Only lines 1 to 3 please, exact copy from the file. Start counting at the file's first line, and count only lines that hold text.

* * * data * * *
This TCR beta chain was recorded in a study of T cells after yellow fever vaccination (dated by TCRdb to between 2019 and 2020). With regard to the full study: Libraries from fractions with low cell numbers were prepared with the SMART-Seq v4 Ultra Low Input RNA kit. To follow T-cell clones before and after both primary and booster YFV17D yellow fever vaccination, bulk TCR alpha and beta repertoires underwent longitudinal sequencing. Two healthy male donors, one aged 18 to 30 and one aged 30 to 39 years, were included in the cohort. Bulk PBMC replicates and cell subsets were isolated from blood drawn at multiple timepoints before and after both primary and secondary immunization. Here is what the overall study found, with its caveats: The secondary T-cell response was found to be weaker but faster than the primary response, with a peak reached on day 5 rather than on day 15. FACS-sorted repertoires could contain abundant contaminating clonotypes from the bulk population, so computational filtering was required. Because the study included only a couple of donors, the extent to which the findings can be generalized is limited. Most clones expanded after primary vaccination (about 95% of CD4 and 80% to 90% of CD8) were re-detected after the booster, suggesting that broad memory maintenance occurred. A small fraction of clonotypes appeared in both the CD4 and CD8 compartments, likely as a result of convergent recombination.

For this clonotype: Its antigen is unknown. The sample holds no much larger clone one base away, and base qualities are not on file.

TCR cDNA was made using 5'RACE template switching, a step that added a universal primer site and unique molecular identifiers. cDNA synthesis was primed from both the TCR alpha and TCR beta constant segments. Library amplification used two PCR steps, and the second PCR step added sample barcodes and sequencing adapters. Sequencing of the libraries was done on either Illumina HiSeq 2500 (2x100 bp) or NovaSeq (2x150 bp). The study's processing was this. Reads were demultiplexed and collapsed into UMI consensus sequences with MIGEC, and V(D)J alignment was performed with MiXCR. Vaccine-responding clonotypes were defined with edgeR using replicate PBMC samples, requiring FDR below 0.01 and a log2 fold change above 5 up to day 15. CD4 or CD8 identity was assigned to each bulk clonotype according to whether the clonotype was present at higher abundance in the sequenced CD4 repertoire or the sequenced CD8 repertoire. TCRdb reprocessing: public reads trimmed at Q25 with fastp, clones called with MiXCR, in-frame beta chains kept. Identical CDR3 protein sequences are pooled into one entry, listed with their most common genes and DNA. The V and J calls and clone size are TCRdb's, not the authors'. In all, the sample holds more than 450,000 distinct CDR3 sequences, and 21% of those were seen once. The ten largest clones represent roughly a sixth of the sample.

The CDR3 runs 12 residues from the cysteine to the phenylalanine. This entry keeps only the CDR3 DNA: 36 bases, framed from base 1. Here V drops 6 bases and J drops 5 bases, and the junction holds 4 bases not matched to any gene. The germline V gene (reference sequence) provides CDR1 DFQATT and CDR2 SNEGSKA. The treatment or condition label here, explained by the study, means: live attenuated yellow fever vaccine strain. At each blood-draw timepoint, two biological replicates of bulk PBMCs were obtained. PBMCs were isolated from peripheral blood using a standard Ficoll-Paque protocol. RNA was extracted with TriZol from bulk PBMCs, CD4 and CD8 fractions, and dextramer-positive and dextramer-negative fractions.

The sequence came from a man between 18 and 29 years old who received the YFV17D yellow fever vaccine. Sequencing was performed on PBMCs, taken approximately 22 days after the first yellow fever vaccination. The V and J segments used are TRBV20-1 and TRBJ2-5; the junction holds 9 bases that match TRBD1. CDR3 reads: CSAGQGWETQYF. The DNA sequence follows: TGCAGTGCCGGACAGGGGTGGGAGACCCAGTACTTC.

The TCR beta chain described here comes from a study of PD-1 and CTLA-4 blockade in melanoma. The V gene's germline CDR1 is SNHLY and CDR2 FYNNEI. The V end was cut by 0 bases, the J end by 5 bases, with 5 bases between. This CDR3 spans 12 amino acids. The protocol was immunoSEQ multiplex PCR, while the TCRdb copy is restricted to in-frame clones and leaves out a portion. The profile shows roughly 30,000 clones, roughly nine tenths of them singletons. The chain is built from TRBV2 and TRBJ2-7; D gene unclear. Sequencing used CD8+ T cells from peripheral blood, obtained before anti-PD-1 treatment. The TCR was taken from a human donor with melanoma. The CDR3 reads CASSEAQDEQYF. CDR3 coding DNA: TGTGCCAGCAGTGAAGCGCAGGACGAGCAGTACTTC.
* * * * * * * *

This TCR beta chain was recorded in a study of T cells after yellow fever vaccination (dated by TCRdb to between 2019 and 2020). With regard to the full study: Libraries from fractions with low cell numbers were prepared with the SMART-Seq v4 Ultra Low Input RNA kit. To follow T-cell clones before and after both primary and booster YFV17D yellow fever vaccination, bulk TCR alpha and beta repertoires underwent longitudinal sequencing. Two healthy male donors, one aged 18 to 30 and one aged 30 to 39 years, were included in the cohort. Bulk PBMC replicates and cell subsets were isolated from blood drawn at multiple timepoints before and after both primary and secondary immunization. Here is what the overall study found, with its caveats: The secondary T-cell response was found to be weaker but faster than the primary response, with a peak reached on day 5 rather than on day 15. FACS-sorted repertoires could contain abundant contaminating clonotypes from the bulk population, so computational filtering was required. Because the study included only a couple of donors, the extent to which the findings can be generalized is limited. Most clones expanded after primary vaccination (about 95% of CD4 and 80% to 90% of CD8) were re-detected after the booster, suggesting that broad memory maintenance occurred. A small fraction of clonotypes appeared in both the CD4 and CD8 compartments, likely as a result of convergent recombination.

For this clonotype: Its antigen is unknown. The sample holds no much larger clone one base away, and base qualities are not on file.

TCR cDNA was made using 5'RACE template switching, a step that added a universal primer site and unique molecular identifiers. cDNA synthesis was primed from both the TCR alpha and TCR beta constant segments. Library amplification used two PCR steps, and the second PCR step added sample barcodes and sequencing adapters. Sequencing of the libraries was done on either Illumina HiSeq 2500 (2x100 bp) or NovaSeq (2x150 bp). The study's processing was this. Reads were demultiplexed and collapsed into UMI consensus sequences with MIGEC, and V(D)J alignment was performed with MiXCR. Vaccine-responding clonotypes were defined with edgeR using replicate PBMC samples, requiring FDR below 0.01 and a log2 fold change above 5 up to day 15. CD4 or CD8 identity was assigned to each bulk clonotype according to whether the clonotype was present at higher abundance in the sequenced CD4 repertoire or the sequenced CD8 repertoire. TCRdb reprocessing: public reads trimmed at Q25 with fastp, clones called with MiXCR, in-frame beta chains kept. Identical CDR3 protein sequences are pooled into one entry, listed with their most common genes and DNA. The V and J calls and clone size are TCRdb's, not the authors'. In all, the sample holds more than 450,000 distinct CDR3 sequences, and 21% of those were seen once. The ten largest clones represent roughly a sixth of the sample.